What Sessions Doesn’t Get: Narcotics Trafficking Is a Market

Narcotics Trafficking


U.S. Attorney General Jeff Sessions speaks about organized gang violence at the Department of Justice, April 18, 2016 in Washington, D.C. Sessions spoke during a meeting of the Attorney General’s Organized Crime Council and Organized Crime Drug Enforcement Task Forces. (Photo by Mark Wilson/Getty Images)

From the moment he was named Attorney General, Jeff Sessions has signaled his intent to re-start the War on Drugs, using massive federal resources to imprison narcotics traffickers for long terms. His May 10 memo to prosecutors directing them to charge crimes and enhancements based on the harshest potential sentence was simply the formal document declaring that mission.

Sessions’ plans ignore one crucial thing: that unlike most crimes, narcotics trafficking works within a market, ruled by the laws of economics. That bare fact was the undoing of the last War on Drugs, where a trillion dollars of taxpayers’ money was spent on a fruitless effort. You can win a war against people. You can’t win a war against a market, which adjusts to disruptions in supply and recovers. You can pluck out a drug dealer, or ten, or a hundred, or a thousand, but so long as demand is constant the market will react and another one or ten or hundred or thousand drug dealers will appear. Therein lies the ultimate tragedy of the War on Drugs: imprisoning a drug dealer almost never stops people from getting drugs. We have given up freedom and treasure without helping anyone very much.

Sessions’ plans ignore one crucial thing: that unlike most crimes, narcotics trafficking works within a market, ruled by the laws of economics.

We are, it seems, a nation of stoners. It is hard to overstate the desire Americans have for drugs, and it is this giant balloon of demand that defines any discussion of narcotics. Even after decades of massive interdiction efforts, Americans make up 5% of the world’s population, but we consume about 25%of the world’s illegal narcotics (and 80% of the world’s prescription opioids). According to the RAND Corporation, in 2010 Americans spent about $100 billion on just four drugs (marijuana, cocaine, heroin and methamphetamine), dwarfing the $10.5 billion we spent on movie tickets that year. The World Health Organization found us to have the highest illegal drug use among nations surveyed, and even though we view Amsterdam as a haven for pot, American adults have tried marijuana at a much higher rate (42%) than the Dutch (20%). So long as that demand exists, the war on drugs will rest on myths—very expensive ones.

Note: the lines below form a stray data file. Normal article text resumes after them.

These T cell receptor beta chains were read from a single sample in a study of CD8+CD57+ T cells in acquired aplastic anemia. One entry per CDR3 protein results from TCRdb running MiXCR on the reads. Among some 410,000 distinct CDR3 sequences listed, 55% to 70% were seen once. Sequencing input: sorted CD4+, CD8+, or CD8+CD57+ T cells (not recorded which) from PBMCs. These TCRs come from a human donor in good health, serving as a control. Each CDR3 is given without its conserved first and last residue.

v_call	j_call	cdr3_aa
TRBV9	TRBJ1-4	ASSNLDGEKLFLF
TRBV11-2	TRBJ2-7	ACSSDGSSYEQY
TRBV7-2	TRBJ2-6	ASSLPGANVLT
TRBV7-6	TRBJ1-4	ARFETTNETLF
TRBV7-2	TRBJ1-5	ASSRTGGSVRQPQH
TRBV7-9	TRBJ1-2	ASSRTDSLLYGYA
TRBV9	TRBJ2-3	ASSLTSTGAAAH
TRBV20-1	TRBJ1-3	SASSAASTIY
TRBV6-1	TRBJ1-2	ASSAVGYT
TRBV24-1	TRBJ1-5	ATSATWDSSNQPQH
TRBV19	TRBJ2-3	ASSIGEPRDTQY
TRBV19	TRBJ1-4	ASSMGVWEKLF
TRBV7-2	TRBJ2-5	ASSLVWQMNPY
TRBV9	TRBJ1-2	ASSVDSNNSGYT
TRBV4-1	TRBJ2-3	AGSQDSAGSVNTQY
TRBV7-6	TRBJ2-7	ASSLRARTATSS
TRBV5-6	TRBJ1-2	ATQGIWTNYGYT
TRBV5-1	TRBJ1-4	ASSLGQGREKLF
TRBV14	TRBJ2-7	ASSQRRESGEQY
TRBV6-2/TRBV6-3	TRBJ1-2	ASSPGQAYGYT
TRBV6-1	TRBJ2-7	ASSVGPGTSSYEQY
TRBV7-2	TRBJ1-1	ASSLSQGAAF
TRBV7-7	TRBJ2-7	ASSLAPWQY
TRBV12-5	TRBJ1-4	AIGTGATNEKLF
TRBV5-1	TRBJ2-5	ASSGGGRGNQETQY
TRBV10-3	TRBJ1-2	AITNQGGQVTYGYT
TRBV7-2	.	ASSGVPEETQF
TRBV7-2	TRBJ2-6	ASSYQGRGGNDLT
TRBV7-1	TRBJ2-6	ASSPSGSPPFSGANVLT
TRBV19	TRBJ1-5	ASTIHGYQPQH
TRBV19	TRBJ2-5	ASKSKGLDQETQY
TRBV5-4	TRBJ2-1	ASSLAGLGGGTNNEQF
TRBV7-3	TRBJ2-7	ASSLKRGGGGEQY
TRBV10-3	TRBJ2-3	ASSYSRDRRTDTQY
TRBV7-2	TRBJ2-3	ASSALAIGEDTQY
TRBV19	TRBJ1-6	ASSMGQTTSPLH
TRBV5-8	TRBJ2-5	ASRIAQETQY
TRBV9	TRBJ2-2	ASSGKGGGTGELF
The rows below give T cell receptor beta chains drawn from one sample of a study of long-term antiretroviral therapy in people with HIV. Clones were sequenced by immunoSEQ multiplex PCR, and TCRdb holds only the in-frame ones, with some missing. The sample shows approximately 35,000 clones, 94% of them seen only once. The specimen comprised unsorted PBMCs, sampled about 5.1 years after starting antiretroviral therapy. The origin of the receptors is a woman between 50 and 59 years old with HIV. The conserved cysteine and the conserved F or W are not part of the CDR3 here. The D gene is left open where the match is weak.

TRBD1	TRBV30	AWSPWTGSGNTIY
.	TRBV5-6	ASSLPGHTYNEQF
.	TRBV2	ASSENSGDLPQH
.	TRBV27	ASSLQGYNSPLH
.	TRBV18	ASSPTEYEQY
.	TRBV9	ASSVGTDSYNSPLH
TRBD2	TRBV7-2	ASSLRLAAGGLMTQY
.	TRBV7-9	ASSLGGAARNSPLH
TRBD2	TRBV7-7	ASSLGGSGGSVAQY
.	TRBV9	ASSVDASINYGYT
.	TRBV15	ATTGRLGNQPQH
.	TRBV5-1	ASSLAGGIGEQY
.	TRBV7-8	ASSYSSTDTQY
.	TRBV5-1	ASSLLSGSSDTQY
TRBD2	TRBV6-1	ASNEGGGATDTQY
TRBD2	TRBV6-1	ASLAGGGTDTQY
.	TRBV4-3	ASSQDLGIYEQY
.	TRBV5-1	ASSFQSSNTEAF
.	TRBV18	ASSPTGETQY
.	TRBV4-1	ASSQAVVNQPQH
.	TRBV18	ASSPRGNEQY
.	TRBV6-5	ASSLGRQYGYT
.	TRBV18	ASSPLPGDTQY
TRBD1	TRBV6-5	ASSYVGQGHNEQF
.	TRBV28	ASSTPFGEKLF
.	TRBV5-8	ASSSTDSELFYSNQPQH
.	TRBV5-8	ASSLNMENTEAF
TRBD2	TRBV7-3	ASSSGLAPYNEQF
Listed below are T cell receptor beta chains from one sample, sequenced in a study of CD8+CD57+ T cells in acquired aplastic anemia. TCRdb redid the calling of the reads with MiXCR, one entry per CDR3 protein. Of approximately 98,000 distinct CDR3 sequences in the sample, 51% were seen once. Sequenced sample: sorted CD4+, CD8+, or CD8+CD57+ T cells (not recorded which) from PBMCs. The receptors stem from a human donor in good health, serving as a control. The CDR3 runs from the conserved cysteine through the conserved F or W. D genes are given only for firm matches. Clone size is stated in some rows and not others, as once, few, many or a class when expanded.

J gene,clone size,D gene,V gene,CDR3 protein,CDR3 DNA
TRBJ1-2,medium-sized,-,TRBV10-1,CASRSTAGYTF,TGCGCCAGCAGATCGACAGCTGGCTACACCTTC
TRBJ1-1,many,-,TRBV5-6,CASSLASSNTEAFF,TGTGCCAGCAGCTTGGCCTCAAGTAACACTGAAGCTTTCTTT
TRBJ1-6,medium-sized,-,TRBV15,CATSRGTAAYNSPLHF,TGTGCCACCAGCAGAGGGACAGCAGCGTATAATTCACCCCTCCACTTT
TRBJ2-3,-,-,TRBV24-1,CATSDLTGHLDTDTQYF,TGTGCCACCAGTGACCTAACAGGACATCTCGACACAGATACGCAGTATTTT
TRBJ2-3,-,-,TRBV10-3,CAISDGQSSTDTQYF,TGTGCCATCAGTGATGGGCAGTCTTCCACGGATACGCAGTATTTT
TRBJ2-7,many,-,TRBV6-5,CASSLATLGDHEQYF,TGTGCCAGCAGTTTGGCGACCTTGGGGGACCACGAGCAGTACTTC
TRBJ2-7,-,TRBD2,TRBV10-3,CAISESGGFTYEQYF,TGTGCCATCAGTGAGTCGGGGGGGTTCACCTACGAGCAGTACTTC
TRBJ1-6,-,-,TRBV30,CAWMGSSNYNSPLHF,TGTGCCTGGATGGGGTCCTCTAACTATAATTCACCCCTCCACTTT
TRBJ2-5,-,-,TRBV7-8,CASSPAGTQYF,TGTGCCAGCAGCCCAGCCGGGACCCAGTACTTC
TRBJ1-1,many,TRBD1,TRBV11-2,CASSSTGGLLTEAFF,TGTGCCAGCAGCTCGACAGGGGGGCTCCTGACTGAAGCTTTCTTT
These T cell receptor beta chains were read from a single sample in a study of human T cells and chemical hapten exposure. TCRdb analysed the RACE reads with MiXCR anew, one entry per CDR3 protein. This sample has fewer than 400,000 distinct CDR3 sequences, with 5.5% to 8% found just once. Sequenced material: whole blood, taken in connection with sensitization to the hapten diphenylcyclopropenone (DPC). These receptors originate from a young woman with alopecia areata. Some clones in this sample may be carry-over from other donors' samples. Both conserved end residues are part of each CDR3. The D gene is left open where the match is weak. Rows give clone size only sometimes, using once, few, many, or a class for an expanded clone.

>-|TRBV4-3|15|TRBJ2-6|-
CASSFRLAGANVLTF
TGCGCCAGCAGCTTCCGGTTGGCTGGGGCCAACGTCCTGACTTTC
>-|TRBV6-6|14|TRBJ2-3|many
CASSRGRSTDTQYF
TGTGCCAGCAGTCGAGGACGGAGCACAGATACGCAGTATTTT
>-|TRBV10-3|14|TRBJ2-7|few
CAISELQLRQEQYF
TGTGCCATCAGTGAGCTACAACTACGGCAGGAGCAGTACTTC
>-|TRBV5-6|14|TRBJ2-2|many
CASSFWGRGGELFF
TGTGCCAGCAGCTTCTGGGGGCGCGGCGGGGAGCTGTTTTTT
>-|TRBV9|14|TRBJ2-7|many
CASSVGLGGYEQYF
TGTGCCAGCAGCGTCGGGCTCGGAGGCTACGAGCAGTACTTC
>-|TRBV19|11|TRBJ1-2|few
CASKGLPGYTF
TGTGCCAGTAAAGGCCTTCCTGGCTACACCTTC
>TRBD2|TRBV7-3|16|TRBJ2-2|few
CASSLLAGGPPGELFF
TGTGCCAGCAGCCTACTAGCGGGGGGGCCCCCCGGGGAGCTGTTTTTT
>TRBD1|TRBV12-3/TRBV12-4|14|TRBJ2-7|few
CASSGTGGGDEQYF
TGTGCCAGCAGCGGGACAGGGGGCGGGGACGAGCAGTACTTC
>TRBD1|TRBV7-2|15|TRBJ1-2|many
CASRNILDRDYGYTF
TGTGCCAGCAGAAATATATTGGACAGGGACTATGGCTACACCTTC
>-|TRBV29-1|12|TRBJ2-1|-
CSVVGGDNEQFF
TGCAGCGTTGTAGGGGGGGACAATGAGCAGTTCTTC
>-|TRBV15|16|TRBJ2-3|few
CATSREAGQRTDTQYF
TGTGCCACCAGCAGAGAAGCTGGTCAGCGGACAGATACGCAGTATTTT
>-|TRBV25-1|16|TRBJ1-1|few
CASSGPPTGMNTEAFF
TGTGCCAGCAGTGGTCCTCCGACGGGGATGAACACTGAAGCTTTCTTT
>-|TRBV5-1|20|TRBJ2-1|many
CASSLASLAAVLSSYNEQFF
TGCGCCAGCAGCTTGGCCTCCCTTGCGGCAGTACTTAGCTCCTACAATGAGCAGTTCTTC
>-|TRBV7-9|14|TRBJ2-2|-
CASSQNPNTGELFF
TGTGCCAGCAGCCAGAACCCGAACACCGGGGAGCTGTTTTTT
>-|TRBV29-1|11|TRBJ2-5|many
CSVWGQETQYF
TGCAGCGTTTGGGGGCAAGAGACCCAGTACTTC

The most dangerous of those myths is that the War on Drugs can be won, presumably through the arrest of drug dealers. Sessions’ efforts build on  predecessors including President George H.W. Bush, who promised the country “Take my word for it. This scourge will stop.” It didn’t, despite an explosion of spending.

The Reagan/Bush/Sessions goal of ending the use of narcotics through government interdiction of supply is futile because that’s just not how markets work. If there is demand, supply will find a way to meet that demand, usually through a temporary increase in price which draws in new sellers. That means that even effective interdiction of narcotics won’t “end” the use of narcotics; it just means that the price will go up for illegal drugs, at least temporarily. You can no sooner stop supply from meeting an insatiable demand than you can stop the ocean from overtaking a child’s sandcastle on the beach. The water will go where it will, eroding what stands in its way.